My favorite meditation benefit isn’t necessarily the one most people are chasing.
Over the years I’ve met people who meditate to develop a spiritual side, fight stress, overcome addictions, dramatically slow brain aging and shrinkage, or become more productive at work, among other goals.
I’m on board with all of these, but at the end of the day I primarily do it because it makes me feel a whole lot more awesome. Specifically, meditation more quickly dispels the “vague feeling of disquiet,” that sometimes creeps in and downgrades my days.
I stopped a moment, closed my eyes, and checked in with my mental state. I realized that I was feeling mildly annoyed that a tech had come out to my place three times without actually fixing my internet connectivity problem.
As I thought negatively about that situation, my thoughts had spiraled in other negative directions in a scattershot, vague sort of way, and before long I was letting a complete nonissue taint my day and hold back my work, even if just a little.
Meditation Benefit: Banishing Disquiet
Ever notice that you’re feeling a bit off, but can’t put your finger on why? My experience is that I sometimes have a “feeling of disquiet,” or a vague sense of “not good enoughness,” anger, lack, or a similar emotion creep in without a very strong reason for why.
Usually, if I take time to observe my thinking process, there has been at least a small amount of negative mental commentary on some aspect of my existence which caused this to spring up. Emotion follows thought, so this isn’t surprising. Often, the thinking is going on in the far background of my consciousness as I’m going about my day doing other things.
Now it’s entirely possible to more consciously direct your thinking, which will eventually eliminate this, but sometimes it’s best to stop thinking entirely.
When you meditate, you stop thought, and your mind gets to wind down for awhile. This means that your emotions wind down too. Usually your emotional state returns to at least neutral, or “content,” but I often find it returns to mildly happy even without additional positive thought stimulus.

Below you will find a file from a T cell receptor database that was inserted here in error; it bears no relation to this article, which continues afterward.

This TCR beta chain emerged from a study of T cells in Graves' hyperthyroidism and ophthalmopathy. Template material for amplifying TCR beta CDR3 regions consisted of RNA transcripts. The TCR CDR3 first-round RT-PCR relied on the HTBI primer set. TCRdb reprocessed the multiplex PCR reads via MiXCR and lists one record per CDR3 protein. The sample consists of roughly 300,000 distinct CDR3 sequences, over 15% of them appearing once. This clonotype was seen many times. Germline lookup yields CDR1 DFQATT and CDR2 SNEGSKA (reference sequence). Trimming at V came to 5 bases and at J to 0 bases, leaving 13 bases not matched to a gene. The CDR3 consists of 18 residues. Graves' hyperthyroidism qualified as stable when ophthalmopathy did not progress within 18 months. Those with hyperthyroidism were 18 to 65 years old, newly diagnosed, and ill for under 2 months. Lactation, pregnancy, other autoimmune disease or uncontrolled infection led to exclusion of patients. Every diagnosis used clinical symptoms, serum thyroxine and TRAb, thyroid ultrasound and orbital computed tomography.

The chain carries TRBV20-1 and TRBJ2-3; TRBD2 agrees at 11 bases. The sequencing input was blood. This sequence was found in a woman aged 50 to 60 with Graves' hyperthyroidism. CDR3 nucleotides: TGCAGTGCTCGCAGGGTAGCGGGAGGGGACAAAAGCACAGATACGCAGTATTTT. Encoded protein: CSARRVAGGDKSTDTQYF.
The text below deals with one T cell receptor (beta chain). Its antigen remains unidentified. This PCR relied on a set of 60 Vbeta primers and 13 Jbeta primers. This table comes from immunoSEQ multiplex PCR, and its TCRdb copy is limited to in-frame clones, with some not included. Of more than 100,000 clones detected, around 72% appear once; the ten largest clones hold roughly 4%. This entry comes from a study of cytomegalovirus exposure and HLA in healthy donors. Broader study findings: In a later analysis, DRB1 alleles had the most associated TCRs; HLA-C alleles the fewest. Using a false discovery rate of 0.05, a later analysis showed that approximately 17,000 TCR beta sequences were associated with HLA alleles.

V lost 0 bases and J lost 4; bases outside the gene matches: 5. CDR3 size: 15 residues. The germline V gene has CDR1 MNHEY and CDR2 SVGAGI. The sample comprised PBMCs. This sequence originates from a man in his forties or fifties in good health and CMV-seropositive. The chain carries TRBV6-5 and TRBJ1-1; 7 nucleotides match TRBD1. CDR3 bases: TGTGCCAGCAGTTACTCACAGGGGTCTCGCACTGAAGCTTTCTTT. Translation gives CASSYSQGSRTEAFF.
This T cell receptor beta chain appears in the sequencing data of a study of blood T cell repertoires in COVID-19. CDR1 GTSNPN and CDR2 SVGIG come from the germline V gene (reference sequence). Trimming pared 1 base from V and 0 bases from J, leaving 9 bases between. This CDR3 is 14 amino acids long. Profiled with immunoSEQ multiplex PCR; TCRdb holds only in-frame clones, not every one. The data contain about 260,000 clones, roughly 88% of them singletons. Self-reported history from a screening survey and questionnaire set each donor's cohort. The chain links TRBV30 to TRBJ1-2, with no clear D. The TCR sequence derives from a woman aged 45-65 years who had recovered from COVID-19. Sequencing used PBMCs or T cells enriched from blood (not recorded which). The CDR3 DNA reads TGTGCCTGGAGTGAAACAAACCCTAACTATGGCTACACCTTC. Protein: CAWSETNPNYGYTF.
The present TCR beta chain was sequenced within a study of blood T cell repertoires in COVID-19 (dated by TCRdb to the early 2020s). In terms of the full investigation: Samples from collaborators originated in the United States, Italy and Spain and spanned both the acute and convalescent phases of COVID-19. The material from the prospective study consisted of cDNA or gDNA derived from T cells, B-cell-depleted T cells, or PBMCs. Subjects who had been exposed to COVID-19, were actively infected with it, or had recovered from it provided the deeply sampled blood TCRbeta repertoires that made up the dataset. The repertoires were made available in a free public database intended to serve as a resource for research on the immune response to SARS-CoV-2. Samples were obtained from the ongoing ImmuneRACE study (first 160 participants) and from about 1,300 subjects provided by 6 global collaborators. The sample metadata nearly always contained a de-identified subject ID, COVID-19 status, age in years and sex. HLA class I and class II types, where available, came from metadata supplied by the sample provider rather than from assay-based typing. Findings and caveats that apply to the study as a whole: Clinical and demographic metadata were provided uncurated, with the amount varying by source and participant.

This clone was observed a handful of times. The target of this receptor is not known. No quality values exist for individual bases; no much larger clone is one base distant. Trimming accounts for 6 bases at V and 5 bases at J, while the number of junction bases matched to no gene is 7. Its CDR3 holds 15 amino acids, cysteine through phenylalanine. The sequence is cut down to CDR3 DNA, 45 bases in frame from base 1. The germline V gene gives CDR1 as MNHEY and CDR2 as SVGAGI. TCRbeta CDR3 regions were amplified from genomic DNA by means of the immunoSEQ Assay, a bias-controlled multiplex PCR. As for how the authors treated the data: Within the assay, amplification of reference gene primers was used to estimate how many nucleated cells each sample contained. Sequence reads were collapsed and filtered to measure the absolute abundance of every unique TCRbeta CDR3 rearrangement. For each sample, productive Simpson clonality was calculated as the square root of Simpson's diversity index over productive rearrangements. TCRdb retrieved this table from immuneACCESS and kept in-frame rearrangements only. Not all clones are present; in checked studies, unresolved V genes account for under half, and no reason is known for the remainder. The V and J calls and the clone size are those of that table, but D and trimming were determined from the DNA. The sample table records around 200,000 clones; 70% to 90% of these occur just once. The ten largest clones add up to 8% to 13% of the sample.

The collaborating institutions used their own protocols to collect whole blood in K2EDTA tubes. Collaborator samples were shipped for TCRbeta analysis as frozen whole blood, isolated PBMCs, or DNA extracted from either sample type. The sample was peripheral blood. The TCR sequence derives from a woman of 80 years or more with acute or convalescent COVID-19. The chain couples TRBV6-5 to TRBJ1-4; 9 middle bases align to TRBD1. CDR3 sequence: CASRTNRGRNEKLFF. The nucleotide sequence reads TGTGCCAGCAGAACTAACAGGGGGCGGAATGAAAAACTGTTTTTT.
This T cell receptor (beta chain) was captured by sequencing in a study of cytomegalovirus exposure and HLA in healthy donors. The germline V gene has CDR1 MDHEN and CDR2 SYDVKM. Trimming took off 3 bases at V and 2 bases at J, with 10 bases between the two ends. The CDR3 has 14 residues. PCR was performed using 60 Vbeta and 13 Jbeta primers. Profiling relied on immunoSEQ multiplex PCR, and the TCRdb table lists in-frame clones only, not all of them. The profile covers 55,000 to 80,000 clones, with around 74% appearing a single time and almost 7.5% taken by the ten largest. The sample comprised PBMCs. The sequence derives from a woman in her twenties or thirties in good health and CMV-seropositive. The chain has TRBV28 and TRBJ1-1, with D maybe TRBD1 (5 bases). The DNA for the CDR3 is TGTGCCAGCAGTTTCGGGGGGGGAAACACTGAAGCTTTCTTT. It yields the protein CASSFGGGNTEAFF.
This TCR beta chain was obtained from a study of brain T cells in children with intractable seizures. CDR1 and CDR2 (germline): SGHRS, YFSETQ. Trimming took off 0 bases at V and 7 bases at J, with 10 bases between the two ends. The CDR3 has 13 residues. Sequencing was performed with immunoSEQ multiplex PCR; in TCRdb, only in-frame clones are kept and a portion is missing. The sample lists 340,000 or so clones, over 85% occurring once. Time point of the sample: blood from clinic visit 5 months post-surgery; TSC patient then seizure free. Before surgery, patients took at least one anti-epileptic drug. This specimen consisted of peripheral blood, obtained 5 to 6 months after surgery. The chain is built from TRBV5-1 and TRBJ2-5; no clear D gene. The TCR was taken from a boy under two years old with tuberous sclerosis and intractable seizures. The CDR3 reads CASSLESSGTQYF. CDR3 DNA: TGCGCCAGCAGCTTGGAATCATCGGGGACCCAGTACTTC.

Those annoying, unreasonable negative emotions weighing you down just disappear like the made up things they are when you stop thinking the negative thoughts that spawn them and resisting your current moment. Then you can go about your day in a much happier and more productive state.
The Quick Fix
As I realized that my thoughts were holding back my podcast, I walked over to the wall, put my back to it, and sank down to the ground. I set a timer for 12 minutes (because that’s what I had time for), closed my eyes, and brought my awareness to the present moment.
In the quiet of my mind, I became aware that my brain and eyes felt kind of stressed (which may sound like a weird awareness, if you’re not really tuned in to this sort of thing), almost like they were pulsing in an unpleasant way. I kept my eyes closed and kept my mind silent, and my head and eyed slowly started to bleed off their stress and tightness.
Occasionally a thought would appear, but I would just let it go and return to the present moment. After some minutes had passed, I gradually became aware that I was feeling pretty good.
Without the negative mental chatter, my emotional state couldn’t help but improve.
Before my timer went off there was a knock on the door – the internet tech arriving early for repair attempt number four.
But I’d already fixed my “vague disquiet,” problem, and was ready to take another crack at the podcast.
How To Get Your Meditation On
Meditation may sound hard, or you may think that you’re not suited for it. The truth is that people who think this often get the most from it when they finally figure it out.
If you’d like to get my best tips for starting a meditation practice that might radically improve the quality of your life, check out my free guide.